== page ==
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Microsoft: Lots to turn off in Windows 7
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It turns out it is not just Internet Explorer that users will be able to turn off in Windows 7.

In a blog posting on Friday, Microsoft noted that, with Windows 7, customers will have the option of disabling a number of features of the operating system, should they so choose.

Testers had noticed that users of recent Windows 7 builds could turn off the Web browser, in addition to many other things that were already part of a "Windows Features" dialog box. However, in its blog, Microsoft noted that there are a number of things that users could not turn off in Windows Vista, but will be able to in the final version of Windows 7. Among the new options, users will now be able to turn off things such as Windows Media Player, Windows Media Center, Windows Search, the XPS Viewer and several others.

[Image: features.png]
Build 7048 of Windows 7 includes Internet Explorer as one of many Windows components that can be turned on or off via a Windows Features dialog box.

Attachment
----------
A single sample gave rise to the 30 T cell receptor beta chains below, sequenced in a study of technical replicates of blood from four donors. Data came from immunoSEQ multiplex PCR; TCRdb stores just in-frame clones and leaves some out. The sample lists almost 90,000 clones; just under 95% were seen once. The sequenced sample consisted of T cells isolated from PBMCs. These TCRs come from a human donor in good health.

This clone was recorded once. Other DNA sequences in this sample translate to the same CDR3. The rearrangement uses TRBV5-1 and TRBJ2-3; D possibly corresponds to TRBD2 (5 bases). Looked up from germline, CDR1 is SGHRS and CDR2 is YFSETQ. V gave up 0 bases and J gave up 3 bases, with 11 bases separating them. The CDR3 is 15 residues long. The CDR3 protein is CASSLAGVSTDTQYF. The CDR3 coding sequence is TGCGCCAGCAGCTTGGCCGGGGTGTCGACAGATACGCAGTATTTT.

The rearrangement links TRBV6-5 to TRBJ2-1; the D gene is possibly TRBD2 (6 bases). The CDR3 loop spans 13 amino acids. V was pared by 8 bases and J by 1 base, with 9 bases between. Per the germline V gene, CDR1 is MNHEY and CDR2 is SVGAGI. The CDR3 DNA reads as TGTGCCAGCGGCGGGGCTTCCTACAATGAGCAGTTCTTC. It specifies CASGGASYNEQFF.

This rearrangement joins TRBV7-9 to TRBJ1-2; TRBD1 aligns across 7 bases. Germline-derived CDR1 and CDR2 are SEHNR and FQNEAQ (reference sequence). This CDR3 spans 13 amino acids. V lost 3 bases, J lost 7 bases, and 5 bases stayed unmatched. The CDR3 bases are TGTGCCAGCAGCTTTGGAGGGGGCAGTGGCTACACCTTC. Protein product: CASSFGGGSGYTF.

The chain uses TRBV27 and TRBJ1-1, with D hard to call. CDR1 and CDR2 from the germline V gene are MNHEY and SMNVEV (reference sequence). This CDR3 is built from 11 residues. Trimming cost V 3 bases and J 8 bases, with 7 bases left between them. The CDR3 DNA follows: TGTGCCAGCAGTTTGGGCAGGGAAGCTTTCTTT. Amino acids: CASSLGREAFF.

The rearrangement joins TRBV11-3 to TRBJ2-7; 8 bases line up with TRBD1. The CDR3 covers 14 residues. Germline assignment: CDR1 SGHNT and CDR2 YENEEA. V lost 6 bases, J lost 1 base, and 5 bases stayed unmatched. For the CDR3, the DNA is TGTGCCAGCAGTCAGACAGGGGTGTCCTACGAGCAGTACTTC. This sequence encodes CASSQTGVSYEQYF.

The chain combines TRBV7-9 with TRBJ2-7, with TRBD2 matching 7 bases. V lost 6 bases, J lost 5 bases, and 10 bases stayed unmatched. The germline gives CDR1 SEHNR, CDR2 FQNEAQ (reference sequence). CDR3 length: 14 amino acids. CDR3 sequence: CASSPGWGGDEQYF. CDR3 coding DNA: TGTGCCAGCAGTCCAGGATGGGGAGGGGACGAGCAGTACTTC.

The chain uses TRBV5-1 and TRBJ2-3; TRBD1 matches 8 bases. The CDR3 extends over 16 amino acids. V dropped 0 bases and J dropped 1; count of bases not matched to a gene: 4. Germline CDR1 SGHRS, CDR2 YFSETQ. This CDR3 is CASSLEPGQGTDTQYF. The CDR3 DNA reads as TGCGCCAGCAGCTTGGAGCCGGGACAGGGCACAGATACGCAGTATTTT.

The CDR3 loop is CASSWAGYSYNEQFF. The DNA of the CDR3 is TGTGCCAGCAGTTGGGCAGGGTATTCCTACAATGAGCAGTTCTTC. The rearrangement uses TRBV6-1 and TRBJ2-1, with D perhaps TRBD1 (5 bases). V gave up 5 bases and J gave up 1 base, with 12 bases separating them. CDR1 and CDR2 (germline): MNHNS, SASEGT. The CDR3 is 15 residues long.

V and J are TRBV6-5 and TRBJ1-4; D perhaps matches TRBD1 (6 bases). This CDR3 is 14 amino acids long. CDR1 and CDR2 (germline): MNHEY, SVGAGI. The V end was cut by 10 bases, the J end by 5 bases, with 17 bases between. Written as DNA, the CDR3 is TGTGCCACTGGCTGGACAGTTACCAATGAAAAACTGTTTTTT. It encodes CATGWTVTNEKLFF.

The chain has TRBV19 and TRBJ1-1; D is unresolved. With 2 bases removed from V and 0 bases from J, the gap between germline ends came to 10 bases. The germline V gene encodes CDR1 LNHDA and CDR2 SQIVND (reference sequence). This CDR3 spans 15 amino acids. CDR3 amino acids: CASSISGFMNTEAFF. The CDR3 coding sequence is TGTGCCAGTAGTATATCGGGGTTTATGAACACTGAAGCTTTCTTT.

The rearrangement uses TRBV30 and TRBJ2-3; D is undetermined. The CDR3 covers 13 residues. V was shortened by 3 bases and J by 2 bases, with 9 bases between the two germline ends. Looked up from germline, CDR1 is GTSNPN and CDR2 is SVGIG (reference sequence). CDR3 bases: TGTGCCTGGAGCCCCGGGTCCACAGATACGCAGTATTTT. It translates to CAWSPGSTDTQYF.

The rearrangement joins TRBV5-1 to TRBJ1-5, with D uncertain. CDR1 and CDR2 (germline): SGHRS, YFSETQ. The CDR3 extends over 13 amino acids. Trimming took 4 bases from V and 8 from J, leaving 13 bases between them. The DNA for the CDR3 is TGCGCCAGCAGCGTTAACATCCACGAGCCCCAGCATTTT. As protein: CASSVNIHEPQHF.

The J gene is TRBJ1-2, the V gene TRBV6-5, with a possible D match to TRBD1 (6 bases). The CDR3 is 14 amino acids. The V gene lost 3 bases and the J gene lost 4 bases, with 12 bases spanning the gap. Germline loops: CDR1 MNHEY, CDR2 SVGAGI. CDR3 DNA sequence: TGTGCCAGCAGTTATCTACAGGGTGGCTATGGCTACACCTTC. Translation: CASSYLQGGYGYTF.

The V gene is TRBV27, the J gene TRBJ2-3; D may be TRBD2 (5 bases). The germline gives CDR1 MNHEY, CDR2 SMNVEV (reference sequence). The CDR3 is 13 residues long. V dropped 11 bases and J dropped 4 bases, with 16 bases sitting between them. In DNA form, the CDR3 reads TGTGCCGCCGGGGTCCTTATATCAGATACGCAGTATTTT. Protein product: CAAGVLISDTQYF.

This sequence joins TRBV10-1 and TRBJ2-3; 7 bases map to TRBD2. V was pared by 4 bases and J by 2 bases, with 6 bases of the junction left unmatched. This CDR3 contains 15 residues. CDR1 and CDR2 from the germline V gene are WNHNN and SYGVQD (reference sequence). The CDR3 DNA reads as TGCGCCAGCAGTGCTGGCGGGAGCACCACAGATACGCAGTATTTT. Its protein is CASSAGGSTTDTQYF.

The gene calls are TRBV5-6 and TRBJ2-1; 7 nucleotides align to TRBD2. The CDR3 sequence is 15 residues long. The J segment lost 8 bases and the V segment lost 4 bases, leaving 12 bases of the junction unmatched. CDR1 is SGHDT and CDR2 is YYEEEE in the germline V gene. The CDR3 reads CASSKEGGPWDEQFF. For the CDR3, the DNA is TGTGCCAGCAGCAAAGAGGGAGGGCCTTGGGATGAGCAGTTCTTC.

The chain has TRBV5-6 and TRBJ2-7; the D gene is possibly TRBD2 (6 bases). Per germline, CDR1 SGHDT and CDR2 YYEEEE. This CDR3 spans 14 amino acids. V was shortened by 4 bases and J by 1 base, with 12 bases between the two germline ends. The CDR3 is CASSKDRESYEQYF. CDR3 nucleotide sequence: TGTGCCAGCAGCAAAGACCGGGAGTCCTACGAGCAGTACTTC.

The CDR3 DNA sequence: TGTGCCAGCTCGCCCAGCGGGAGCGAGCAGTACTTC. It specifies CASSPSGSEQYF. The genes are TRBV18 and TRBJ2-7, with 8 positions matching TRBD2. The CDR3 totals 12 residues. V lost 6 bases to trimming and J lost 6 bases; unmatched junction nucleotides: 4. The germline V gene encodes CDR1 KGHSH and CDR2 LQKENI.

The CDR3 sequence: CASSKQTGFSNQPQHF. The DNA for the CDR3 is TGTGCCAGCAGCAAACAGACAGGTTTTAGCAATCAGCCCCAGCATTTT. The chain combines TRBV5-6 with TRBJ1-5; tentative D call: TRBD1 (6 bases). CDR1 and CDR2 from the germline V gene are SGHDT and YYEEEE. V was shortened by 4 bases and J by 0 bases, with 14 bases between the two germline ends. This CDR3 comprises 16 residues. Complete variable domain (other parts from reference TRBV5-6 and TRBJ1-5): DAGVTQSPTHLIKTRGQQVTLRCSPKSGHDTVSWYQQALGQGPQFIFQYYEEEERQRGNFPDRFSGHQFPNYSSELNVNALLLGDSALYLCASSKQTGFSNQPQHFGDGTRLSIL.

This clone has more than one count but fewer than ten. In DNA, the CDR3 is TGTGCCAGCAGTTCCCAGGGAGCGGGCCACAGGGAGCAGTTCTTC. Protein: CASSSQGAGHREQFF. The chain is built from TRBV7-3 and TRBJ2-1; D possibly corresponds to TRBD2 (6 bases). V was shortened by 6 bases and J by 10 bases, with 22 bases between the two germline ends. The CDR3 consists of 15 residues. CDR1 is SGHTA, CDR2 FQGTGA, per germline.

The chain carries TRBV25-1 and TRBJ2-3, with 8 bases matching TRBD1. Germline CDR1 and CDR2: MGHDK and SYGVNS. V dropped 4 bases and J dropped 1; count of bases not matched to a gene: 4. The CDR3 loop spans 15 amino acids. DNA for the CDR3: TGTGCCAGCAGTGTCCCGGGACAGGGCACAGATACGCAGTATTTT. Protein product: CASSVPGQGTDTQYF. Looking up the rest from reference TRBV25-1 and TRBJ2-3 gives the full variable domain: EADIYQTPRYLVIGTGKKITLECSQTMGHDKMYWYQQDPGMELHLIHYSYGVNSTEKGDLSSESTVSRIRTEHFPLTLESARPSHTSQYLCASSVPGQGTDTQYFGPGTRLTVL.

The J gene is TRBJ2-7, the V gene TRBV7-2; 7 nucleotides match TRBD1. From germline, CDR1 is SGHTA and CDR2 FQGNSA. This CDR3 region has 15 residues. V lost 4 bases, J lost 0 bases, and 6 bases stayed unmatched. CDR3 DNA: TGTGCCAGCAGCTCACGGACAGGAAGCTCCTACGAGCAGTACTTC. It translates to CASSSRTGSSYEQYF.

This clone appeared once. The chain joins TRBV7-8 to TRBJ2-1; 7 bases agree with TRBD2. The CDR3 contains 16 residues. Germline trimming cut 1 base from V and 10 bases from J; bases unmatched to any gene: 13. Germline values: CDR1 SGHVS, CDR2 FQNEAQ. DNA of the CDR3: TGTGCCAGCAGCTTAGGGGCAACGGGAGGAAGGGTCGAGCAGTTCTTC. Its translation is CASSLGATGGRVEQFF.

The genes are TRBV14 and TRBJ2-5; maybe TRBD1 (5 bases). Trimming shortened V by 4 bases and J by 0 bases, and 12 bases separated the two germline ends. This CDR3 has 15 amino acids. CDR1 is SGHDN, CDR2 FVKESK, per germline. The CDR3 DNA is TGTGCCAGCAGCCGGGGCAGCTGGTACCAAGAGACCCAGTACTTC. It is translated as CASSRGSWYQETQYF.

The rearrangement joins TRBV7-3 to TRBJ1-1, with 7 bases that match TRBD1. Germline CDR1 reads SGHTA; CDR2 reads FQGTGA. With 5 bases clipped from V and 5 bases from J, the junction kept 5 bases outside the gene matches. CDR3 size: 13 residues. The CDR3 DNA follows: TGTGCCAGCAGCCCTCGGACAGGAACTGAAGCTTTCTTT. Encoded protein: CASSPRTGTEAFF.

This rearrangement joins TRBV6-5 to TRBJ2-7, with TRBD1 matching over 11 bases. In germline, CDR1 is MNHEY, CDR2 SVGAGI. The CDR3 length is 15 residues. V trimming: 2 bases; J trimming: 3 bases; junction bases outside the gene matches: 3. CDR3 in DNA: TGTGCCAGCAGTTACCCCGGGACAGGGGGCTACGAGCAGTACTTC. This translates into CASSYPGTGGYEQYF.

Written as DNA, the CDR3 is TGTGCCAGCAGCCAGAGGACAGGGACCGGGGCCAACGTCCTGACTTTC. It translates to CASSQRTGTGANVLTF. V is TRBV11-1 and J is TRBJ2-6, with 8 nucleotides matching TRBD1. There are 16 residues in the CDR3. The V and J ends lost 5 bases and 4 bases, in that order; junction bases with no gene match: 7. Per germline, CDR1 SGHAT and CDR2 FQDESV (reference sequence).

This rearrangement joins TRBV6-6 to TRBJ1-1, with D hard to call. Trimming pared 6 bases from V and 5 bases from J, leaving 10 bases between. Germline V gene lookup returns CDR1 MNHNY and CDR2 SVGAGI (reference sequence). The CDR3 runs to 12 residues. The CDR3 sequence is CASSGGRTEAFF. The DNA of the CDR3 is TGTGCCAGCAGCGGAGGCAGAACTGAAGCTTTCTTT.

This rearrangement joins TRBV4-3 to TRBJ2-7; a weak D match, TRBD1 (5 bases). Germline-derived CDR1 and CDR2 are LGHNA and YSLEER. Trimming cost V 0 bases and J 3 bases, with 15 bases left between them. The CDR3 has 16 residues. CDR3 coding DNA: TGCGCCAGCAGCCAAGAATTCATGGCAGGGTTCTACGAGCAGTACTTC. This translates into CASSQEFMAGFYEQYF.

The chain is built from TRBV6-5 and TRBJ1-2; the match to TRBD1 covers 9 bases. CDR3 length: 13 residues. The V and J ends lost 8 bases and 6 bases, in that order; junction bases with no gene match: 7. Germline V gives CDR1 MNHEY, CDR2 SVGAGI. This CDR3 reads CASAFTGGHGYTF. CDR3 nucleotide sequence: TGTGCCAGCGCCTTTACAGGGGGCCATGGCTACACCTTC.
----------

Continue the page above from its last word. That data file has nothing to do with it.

(Credit: Chris123nt.com)

"If a feature is deselected, it is not available for use," Microsoft said in the blog. "This means the files (binaries and data) are not loaded by the operating system (for security-conscious customers) and not available to users on the computer. These same files are staged so that the features can easily be added back to the running OS without additional media. This staging is important feedback we have received from customers who definitely do not like to dig up the installation DVD."

Microsoft declined to comment on what role, if any, antitrust and regulatory issues played in the decision to expand the number of Windows components that can be disabled. However, a number of the programs on the list are things that have drawn regulatory ire, such as the browser and media player, as well as the XPS technology which has been seen as a rival to Adobe's PDF.

With Windows 7, Microsoft has also stripped several programs out of the operating system entirely. The photo gallery, e-mail, and movie-making programs that had been part of Windows will now be available only as separate Windows Live downloads. With Windows Vista, Microsoft included a version in the operating system, but then offered for download an optional Windows Live service-connected version.

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